10:01pm

Thu March 1, 2012
Planet Money

What The IRS Could Learn From Mormons

The money Mormons tithe goes to The Church of Jesus Christ of Latter-day Saints headquarters in Salt Lake City, Utah, and then is distributed to congregations around the world.
Douglas C. Pizac AP

Many religious traditions stress the importance of charity. But Mormons are remarkable for the amount and the precision with which they give to their church.

The Church of Jesus Christ of Latter-day Saints teaches that each Mormon in good standing should tithe 10 percent of his or her income. The money goes right to church headquarters in Salt Lake City and then is distributed back to congregations around the world.

"That's written in stone, and preached from the pulpit," says Gordon Dahl, an economist at the University of California, San Diego, who is Mormon.

Read more

10:01pm

Thu March 1, 2012
Governing

Shrinking Community Grants Put Cities In A Crunch

Originally published on Fri March 2, 2012 4:24 am

Budget cuts approved by Congress in the past two years are trickling down to local communities, and officials there are not happy. They say that reductions in community development block grants will hurt the nation's most vulnerable neighborhoods.

Two years ago, the federal government gave out about $4 billion in such grants to low- and moderate-income communities. This year, the figure is $3 billion — a 25 percent cut. And as that pie has shrunk, those whose slices have shrunk even more are hungry for answers.

Read more

10:01pm

Thu March 1, 2012
Governing

Government Backs Up On Rearview Car Cameras

Originally published on Tue March 6, 2012 4:47 pm

A camera is used instead of a rearview mirror on the Toyota NS4 plug-in hybrid concept car at the North American International Auto Show in Detroit on Jan. 10.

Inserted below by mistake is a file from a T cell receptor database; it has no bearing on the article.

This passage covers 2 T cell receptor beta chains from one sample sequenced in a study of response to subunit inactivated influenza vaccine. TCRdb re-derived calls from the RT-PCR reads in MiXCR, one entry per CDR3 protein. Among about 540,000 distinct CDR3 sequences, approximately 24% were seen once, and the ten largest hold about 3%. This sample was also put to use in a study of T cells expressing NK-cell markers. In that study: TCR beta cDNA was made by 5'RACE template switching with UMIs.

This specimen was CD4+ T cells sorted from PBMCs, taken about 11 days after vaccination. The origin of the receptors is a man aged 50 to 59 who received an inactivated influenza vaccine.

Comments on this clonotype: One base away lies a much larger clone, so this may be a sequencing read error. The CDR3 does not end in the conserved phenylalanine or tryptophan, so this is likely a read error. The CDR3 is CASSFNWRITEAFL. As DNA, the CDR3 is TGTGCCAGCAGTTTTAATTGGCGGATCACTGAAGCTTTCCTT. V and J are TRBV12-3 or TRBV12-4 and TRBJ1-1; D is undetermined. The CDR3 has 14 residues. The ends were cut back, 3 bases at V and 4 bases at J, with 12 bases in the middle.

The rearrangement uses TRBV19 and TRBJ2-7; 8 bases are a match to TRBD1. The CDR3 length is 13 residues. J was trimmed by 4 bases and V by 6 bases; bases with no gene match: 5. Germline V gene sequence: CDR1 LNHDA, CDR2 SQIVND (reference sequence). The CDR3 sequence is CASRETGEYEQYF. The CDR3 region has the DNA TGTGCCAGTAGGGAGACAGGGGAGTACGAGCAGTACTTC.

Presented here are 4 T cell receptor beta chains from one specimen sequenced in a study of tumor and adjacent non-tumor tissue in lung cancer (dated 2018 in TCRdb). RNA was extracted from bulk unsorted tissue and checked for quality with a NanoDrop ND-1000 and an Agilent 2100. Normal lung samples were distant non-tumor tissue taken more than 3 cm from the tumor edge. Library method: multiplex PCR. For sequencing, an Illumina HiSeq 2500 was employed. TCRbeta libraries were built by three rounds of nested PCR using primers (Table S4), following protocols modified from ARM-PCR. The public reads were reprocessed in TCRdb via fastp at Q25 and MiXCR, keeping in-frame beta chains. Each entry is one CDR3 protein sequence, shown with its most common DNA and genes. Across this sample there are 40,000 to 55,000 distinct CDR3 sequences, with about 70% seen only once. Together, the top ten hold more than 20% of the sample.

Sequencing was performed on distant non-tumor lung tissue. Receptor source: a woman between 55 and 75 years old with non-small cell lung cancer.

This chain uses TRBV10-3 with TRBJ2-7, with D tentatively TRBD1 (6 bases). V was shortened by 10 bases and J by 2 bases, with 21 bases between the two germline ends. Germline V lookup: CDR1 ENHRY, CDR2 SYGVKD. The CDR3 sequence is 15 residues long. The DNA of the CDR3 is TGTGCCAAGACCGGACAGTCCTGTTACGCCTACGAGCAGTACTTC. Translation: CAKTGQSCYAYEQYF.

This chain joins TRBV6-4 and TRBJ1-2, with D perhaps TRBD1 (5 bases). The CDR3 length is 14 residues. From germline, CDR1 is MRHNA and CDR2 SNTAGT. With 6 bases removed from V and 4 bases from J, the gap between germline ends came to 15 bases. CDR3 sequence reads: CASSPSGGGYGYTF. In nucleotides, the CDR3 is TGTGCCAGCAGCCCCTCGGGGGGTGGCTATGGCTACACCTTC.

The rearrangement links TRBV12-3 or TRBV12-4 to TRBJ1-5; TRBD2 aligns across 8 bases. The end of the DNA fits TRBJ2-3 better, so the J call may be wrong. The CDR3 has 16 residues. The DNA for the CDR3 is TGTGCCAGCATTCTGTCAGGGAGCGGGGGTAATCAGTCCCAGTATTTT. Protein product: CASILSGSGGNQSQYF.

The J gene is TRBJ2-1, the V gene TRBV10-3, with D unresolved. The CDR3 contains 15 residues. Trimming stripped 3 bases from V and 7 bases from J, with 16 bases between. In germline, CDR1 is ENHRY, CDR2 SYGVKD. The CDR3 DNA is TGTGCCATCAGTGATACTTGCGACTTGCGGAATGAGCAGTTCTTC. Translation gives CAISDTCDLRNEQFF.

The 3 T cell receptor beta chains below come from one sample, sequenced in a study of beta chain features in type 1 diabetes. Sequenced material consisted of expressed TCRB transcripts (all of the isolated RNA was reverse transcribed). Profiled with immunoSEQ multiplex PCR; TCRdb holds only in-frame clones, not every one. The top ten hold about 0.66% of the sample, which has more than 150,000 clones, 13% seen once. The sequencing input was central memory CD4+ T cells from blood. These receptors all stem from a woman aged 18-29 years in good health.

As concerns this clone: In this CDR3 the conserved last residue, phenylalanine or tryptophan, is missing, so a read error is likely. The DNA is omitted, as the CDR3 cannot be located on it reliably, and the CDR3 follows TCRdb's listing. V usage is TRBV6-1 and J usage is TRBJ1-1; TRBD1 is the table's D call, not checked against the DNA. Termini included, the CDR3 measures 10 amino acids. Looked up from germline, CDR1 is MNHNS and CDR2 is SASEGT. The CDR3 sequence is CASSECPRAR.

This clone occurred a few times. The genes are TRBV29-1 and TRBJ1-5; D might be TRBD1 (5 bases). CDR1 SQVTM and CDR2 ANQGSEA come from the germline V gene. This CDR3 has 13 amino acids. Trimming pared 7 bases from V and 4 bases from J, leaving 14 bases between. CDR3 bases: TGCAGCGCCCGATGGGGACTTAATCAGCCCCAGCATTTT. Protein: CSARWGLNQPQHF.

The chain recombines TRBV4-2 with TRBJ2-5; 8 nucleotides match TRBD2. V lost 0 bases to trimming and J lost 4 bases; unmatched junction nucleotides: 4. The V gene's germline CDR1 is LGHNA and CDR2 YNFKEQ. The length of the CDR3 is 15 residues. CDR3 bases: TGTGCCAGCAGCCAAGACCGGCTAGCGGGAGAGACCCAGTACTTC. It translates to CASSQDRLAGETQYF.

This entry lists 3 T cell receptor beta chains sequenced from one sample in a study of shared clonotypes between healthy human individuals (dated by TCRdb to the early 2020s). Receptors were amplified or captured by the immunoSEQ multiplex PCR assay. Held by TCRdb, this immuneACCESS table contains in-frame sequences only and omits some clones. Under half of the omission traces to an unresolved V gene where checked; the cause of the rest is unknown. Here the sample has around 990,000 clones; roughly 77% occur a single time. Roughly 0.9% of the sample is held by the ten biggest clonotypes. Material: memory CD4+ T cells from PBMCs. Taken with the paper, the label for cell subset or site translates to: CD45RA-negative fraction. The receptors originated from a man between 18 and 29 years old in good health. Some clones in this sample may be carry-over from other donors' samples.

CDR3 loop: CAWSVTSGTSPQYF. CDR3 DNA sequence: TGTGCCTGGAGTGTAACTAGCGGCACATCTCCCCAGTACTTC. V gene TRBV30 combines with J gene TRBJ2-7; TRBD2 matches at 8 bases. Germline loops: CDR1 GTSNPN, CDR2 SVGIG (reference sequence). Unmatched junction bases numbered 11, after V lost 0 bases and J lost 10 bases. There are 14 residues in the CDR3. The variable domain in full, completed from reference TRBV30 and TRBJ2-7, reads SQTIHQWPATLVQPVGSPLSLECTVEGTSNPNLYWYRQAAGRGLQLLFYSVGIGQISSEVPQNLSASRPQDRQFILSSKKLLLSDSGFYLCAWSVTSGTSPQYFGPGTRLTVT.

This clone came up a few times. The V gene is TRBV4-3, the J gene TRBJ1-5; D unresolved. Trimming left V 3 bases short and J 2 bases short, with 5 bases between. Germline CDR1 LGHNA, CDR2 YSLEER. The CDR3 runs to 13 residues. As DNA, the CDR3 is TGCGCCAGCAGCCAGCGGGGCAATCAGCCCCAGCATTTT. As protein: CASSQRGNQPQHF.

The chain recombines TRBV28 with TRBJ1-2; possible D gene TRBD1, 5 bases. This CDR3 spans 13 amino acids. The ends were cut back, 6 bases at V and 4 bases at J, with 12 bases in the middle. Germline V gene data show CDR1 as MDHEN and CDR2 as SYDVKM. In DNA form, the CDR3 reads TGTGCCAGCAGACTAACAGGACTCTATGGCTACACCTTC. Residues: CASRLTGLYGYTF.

Mike Cassese Reuters/Landov

The statistics are pretty grim — on average 300 people a year die after being hit by cars backing up, according to the U.S. Department of Transportation. Half of them are children younger than 5.

Read more

10:01pm

Thu March 1, 2012
Around the Nation

Underground Cold War Relics As Doomsday Castles?

Larry Hall shows off the old vents and 9-foot-thick walls of a missile silo he's developing into condominiums.
Frank Morris

One clear threat once menaced civilization: nuclear war with the Soviet Union. The Cold War is over, but decades later, some of the fortifications built to fight that war still dot the American landscape.

Four years ago, Larry Hall bought a nuclear missile silo out on the open rolling land north of Salina, Kan. Hall paid $300,000 and spent much more to clean out all the scrap metal and stagnant water.

Read more

10:01pm

Thu March 1, 2012
Europe

Putin Heavily Favored As Russians Pick A President

Originally published on Fri March 2, 2012 6:12 am

Prime Minister Vladimir Putin delivers a campaign speech during a rally of his supporters in Moscow, Feb. 23. Putin is mounting a vigorous campaign in the face of growing opposition but is expected to win Sunday's presidential elections.
Yuri Kadobnov AFP/Getty Images

When Russians go to the polls Sunday, they will have several choices for president. But none is a serious threat to Vladimir Putin, who has been the most powerful figure in Russia for the past 12 years.

Boris Makarenko, a longtime observer of Russian politics, says the candidates arrayed against Putin are all more or less part of what Kremlin leaders call "the systemic opposition."

In other words, he says, they are "the tolerable opposition ... which can never even hope of replacing them in the Kremlin."